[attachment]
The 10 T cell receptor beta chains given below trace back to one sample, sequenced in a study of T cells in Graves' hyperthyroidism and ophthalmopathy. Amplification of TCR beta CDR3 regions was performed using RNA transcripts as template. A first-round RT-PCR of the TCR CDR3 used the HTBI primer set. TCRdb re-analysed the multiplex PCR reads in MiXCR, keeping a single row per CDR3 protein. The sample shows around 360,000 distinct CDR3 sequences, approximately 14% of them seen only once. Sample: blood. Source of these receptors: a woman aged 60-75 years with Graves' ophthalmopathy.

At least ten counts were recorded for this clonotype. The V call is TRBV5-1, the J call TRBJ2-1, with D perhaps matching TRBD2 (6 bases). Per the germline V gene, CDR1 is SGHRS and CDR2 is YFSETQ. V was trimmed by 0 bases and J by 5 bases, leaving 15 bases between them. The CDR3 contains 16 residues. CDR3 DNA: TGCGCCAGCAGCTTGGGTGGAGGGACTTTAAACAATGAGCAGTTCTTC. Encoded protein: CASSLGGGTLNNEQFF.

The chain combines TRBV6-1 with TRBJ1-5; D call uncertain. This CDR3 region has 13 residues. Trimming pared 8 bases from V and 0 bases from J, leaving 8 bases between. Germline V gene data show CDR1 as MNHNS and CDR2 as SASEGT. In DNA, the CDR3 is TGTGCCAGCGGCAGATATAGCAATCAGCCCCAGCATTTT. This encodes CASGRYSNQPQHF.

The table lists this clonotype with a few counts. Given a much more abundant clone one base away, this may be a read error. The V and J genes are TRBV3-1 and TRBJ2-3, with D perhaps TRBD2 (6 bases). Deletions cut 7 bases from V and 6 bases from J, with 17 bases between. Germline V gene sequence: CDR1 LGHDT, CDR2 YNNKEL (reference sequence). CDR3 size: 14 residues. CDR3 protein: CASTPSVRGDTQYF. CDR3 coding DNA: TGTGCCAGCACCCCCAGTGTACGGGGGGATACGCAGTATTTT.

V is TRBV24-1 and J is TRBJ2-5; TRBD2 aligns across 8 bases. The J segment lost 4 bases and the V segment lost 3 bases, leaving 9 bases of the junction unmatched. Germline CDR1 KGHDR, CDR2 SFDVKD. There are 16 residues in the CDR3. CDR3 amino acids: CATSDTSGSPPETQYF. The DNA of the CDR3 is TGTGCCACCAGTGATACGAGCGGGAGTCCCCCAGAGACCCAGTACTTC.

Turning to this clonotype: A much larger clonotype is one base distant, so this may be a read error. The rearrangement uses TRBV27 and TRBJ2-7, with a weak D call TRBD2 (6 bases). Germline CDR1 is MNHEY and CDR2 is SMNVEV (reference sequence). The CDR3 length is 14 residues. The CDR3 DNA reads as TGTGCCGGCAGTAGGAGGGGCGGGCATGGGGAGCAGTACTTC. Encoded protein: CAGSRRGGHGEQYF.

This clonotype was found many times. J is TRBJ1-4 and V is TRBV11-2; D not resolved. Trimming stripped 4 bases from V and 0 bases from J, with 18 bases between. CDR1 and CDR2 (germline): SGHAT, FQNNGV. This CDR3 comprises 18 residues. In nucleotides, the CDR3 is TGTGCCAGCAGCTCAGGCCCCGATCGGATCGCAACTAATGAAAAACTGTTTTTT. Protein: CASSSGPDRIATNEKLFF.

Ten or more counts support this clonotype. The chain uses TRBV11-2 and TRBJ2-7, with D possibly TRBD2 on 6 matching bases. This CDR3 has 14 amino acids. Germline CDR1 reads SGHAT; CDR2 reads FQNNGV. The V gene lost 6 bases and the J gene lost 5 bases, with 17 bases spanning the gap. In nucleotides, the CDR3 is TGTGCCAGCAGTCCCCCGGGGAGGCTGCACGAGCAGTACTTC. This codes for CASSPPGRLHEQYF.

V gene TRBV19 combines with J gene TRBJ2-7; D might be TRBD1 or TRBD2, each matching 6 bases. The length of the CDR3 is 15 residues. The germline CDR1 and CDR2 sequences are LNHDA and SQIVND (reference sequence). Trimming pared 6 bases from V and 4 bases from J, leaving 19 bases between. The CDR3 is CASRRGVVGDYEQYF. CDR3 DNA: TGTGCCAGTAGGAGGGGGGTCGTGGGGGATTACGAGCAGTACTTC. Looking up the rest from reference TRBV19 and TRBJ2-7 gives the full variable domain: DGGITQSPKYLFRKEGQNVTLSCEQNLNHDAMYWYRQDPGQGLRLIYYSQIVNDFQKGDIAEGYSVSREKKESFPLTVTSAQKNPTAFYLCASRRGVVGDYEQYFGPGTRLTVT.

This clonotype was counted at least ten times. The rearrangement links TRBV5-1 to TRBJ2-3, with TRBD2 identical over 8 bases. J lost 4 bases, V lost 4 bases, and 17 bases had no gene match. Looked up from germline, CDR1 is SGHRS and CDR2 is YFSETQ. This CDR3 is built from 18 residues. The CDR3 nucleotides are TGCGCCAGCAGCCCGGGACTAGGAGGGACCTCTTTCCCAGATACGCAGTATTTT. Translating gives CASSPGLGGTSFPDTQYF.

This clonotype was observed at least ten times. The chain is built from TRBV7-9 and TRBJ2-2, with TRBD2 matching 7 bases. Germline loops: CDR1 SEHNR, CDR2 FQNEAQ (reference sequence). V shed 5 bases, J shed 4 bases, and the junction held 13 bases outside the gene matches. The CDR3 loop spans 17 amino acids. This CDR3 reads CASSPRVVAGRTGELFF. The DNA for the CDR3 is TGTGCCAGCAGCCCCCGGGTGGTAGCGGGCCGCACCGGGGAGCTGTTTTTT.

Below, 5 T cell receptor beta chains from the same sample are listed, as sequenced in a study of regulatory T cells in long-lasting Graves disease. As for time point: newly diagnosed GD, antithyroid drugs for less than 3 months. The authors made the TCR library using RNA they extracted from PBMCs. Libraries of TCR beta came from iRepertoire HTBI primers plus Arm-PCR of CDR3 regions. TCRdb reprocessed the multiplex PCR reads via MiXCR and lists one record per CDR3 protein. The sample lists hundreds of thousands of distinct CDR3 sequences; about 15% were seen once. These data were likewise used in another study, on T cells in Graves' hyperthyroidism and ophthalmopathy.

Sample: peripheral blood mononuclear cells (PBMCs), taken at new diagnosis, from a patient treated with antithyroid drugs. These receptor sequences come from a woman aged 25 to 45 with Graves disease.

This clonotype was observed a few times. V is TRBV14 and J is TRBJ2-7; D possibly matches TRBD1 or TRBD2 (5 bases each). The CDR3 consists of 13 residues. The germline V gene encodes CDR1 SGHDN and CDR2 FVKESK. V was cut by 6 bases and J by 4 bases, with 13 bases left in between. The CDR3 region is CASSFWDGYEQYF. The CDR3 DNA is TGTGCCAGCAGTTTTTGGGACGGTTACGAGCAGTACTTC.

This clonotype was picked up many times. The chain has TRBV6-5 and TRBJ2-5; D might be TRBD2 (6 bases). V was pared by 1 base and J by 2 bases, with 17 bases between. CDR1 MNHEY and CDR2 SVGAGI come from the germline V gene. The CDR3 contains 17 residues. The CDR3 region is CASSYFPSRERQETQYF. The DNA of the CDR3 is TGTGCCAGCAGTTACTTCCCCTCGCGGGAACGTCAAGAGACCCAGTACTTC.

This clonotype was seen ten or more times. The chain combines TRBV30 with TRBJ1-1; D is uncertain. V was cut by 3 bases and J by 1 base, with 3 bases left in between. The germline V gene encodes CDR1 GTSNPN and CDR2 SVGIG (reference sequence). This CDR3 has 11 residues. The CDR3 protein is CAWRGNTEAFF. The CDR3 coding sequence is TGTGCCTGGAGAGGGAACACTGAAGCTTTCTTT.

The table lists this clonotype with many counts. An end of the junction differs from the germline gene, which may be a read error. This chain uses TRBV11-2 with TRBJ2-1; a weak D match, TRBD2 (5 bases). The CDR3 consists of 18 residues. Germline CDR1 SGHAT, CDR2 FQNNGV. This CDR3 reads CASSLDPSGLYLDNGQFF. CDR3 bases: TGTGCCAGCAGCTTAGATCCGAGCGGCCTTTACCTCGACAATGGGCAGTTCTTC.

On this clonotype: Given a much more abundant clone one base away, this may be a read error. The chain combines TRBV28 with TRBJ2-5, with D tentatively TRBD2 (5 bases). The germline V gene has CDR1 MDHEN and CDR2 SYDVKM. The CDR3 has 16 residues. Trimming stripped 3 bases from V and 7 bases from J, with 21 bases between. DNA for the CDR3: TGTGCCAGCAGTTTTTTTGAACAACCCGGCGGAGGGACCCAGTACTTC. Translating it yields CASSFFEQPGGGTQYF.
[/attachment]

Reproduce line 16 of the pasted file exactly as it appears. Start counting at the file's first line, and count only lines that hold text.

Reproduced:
This clonotype was seen ten or more times. The chain combines TRBV30 with TRBJ1-1; D is uncertain. V was cut by 3 bases and J by 1 base, with 3 bases left in between. The germline V gene encodes CDR1 GTSNPN and CDR2 SVGIG (reference sequence). This CDR3 has 11 residues. The CDR3 protein is CAWRGNTEAFF. The CDR3 coding sequence is TGTGCCTGGAGAGGGAACACTGAAGCTTTCTTT.